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Research News at Vanderbilt

Collaboration seeks to develop new therapies for bone, other diseases

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The Vanderbilt team working to develop new compounds that could have therapeutic potential for a broad range of diseases includes (front row, from left) Michael Villalobos, Ph.D., Charles Hong, M.D., Ph.D., Daniel Perrien, Ph.D., (back row, from left) Craig Lindsley, Ph.D., and Corey Hopkins, Ph.D. (photo by Susan Urmy)

Drug discovery efforts that started in zebrafish are moving closer to clinical development.

La Jolla Pharmaceutical Co. and Vanderbilt University have signed a research and license agreement covering Vanderbilt’s research program and intellectual property rights related to compounds that block bone morphogenetic protein (BMP) type-I receptors. The compounds have therapeutic potential in a broad range of diseases, including rare genetic disorders.

BMP type-I receptors play diverse roles during mammalian development and in adult physiology. Aberrant activation of a specific BMP receptor — because of a genetic mutation — causes the rare disorders fibrodysplasia ossificans progressiva (FOP), which immobilizes its sufferers by turning their soft tissue into bone, and diffuse intrinsic pontine glioma, an aggressive pediatric brain tumor.

BMP receptor inhibitors, such as those being developed at Vanderbilt, hold promise not only for these rare disorders, but also for other diseases including Duchenne muscular dystrophy, anemia and multiple types of cancer.

“We’re very excited about the possible indications for these compounds,” said co-principal investigators Charles Hong, M.D., Ph.D., associate professor of Medicine, and Corey Hopkins, Ph.D., assistant professor of Pharmacology and Chemistry at Vanderbilt.

Hong and his colleagues identified the first BMP receptor inhibitor, which they named dorsomorphin, in a screen for compounds that disrupted front-and-back patterning during zebrafish development.

Their 2008 report about dorsomorphin launched the current drug discovery program.
At Vanderbilt, medicinal chemists Hopkins and Craig Lindsley, Ph.D., have focused on synthesizing new compounds that selectively block specific members of the BMP type-I receptor family. Hong and Daniel Perrien, Ph.D., assistant professor of Orthopaedic Surgery and Rehabilitation, are testing the compounds in a variety of animal and cellular models.

Michael Villalobos, Ph.D., manager of Biotech Licensing in the Vanderbilt Center for Technology Transfer & Commercialization, facilitated the agreement with La Jolla.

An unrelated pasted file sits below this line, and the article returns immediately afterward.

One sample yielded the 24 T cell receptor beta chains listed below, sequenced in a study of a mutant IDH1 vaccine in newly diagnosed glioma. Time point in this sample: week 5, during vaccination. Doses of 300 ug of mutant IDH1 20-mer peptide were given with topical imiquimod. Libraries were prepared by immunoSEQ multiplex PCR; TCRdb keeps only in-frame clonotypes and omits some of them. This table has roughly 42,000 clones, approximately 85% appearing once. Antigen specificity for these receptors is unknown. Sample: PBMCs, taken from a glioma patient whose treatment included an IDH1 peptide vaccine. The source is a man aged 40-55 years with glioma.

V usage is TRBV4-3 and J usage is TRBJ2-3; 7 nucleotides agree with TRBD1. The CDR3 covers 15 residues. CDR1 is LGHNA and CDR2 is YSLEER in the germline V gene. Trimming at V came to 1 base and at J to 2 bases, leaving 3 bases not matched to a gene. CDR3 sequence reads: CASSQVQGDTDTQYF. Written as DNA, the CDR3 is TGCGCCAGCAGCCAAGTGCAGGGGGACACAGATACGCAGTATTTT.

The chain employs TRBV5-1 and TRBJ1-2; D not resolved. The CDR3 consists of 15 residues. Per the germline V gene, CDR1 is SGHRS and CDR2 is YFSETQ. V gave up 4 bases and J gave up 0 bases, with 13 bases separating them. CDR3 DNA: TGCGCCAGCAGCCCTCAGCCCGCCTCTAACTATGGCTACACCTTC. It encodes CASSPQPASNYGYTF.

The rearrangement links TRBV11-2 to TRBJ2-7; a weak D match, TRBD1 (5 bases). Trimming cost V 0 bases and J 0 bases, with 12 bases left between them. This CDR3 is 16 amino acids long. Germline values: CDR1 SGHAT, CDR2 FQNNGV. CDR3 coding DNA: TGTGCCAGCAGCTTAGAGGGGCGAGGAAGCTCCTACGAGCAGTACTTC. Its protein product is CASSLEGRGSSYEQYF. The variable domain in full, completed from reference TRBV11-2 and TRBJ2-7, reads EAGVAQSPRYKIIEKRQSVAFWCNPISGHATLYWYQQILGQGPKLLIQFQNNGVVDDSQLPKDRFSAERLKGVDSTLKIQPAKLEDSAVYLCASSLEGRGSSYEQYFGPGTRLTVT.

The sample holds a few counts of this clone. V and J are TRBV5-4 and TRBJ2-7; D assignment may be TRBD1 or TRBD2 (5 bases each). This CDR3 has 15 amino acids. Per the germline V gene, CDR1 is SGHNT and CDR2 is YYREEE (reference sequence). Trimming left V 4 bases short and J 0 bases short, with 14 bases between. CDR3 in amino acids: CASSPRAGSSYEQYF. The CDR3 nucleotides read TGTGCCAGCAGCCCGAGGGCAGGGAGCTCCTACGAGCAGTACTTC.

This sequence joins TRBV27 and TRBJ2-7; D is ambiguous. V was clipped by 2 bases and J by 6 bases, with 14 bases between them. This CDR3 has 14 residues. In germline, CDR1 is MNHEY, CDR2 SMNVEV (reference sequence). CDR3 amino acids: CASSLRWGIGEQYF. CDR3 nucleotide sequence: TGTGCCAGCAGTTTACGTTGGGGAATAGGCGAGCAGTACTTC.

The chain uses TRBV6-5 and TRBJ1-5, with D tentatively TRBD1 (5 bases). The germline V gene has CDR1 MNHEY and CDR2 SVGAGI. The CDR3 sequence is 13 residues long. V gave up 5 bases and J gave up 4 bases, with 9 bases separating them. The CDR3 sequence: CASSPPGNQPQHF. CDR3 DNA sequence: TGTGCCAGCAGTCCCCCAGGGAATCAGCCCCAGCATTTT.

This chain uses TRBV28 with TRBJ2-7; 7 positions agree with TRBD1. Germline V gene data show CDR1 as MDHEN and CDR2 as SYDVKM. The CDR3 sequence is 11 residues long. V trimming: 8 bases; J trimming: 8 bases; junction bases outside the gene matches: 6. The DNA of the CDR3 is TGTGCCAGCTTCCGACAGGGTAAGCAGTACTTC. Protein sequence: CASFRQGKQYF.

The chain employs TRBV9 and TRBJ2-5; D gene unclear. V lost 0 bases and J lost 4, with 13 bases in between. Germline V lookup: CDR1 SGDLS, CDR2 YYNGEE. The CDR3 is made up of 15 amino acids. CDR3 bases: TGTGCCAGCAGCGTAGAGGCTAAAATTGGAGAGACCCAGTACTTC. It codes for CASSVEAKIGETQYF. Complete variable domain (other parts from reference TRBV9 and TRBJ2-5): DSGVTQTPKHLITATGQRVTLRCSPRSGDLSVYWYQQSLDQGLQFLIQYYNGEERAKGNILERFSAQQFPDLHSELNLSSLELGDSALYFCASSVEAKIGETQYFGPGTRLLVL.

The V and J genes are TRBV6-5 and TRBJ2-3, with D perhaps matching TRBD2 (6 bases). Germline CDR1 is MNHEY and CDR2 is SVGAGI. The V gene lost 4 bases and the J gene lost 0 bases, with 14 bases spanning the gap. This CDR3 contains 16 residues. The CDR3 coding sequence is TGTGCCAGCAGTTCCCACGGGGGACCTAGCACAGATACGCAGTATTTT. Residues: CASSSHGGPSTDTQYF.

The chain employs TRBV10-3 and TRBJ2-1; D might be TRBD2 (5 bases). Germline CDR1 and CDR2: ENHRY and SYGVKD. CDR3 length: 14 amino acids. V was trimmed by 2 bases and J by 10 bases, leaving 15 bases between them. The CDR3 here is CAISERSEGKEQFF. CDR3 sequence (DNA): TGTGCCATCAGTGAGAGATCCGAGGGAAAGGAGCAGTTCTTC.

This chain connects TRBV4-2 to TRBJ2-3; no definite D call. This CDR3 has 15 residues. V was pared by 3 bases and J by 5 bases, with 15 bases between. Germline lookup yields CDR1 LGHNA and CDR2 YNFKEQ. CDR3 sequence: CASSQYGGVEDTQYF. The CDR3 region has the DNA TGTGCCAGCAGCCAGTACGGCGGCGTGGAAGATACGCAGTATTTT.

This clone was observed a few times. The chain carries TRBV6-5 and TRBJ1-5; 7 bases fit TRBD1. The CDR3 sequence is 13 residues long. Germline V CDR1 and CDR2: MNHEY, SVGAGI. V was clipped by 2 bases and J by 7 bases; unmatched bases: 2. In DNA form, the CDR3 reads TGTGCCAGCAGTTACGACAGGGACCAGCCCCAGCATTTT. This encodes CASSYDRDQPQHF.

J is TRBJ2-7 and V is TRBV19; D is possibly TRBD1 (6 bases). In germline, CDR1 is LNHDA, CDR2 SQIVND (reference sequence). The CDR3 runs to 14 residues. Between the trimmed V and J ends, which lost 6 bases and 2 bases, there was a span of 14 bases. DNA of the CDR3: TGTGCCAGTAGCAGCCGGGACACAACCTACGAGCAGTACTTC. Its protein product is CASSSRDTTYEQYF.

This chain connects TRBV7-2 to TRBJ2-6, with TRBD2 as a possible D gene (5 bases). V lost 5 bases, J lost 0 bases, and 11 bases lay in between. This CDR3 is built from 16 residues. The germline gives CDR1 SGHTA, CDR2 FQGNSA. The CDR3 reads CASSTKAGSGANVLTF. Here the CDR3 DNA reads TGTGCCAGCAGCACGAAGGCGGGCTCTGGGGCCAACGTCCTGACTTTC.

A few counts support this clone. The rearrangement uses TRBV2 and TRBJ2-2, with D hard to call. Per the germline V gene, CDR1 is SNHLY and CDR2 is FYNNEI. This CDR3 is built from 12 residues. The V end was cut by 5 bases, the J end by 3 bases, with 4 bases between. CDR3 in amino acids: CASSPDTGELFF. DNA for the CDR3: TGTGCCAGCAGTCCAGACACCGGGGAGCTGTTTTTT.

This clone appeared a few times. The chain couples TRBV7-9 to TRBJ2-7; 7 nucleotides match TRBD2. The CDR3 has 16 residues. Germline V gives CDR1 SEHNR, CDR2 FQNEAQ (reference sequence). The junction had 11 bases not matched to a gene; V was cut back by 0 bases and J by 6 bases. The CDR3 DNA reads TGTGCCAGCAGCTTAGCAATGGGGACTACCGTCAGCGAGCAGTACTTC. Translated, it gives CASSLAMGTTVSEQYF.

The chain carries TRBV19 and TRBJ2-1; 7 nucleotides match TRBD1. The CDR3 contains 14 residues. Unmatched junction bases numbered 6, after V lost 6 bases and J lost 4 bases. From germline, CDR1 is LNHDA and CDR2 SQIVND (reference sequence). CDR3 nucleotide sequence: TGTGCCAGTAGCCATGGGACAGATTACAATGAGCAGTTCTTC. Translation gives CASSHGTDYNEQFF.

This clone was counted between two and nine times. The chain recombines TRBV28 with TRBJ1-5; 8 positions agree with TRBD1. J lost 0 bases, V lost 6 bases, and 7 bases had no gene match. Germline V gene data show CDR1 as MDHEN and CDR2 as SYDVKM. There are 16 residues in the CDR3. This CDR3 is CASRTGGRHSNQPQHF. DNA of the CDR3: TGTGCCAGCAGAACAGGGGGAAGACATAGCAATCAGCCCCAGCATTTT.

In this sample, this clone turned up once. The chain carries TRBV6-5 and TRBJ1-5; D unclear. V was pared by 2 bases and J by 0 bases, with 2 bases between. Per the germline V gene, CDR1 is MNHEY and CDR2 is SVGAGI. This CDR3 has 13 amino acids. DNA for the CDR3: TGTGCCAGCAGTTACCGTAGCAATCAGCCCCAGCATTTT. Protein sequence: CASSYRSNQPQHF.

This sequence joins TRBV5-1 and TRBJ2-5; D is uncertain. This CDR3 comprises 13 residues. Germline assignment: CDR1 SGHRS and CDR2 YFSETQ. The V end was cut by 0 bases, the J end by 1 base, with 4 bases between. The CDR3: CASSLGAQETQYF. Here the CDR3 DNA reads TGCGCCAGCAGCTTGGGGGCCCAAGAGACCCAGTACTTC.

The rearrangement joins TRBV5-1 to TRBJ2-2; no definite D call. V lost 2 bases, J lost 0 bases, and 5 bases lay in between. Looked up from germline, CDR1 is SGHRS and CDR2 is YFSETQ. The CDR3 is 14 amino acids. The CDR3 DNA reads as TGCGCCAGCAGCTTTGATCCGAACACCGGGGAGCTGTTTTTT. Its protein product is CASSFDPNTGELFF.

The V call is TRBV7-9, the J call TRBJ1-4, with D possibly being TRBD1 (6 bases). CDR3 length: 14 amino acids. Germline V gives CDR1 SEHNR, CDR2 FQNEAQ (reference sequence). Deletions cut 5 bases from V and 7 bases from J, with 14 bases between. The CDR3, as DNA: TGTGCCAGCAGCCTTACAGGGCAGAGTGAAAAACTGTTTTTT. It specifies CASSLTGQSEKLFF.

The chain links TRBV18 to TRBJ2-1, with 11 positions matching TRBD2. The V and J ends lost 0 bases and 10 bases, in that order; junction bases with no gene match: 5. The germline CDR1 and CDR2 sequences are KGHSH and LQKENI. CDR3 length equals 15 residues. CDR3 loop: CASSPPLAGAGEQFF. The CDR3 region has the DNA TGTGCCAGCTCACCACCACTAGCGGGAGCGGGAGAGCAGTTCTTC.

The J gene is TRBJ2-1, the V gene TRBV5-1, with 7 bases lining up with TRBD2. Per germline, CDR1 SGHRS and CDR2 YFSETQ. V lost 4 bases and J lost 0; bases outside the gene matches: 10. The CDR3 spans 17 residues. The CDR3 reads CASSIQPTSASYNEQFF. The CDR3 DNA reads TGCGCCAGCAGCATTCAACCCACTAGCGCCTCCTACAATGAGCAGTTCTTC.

Working with La Jolla, Vanderbilt investigators will identify the best drug candidates for application to the Food and Drug Administration and clinical testing.

“Developing new drugs is a very difficult and expensive thing to do,” Hong said. “We have a long and challenging road ahead of us, but based on every indication so far, we are optimistic we will be successful.”

“We are excited to see our work move forward from a basic science research program to a therapeutic program in partnership with La Jolla,” Hopkins said. “Together, we see this as an opportunity to position our BMP inhibitors as potential treatments for rare and neglected diseases.”

The Vanderbilt team credits Fred Kaplan, M.D., chief of the Division of Molecular Orthopaedic Medicine at the University of Pennsylvania and a world authority on FOP, with raising awareness about the potential of compounds like dorsomorphin for FOP.

The VU team also noted the critical role that funding from the FOP community, particularly the Cali family of New Jersey, has played in supporting their research and moving the drug discovery efforts forward.

And while clinical indications may begin with rare diseases like FOP, studies have suggested that BMP inhibitors might be useful for a range of diseases, including many different types of cancer.

“It’s intriguing that a therapy designed for a small population — patients with FOP — may actually benefit a much larger group,” Hong said. “One of the joys of research is discovering and developing something that has the potential to impact human lives.”

“In collaboration with our innovative partners at Vanderbilt University Medical Center, we will work hard to translate their pioneering discoveries into novel treatments for patients in need,” said George F. Tidmarsh, M.D., Ph.D., president and chief executive officer of La Jolla.

Under the research and license agreement, La Jolla will fund further research in the BMP receptor inhibitor program at Vanderbilt in return for worldwide rights to compounds emerging from the program.

Media Inquiries:
Leigh MacMillan, (615) 322-4747
leigh.macmillan@vanderbilt.edu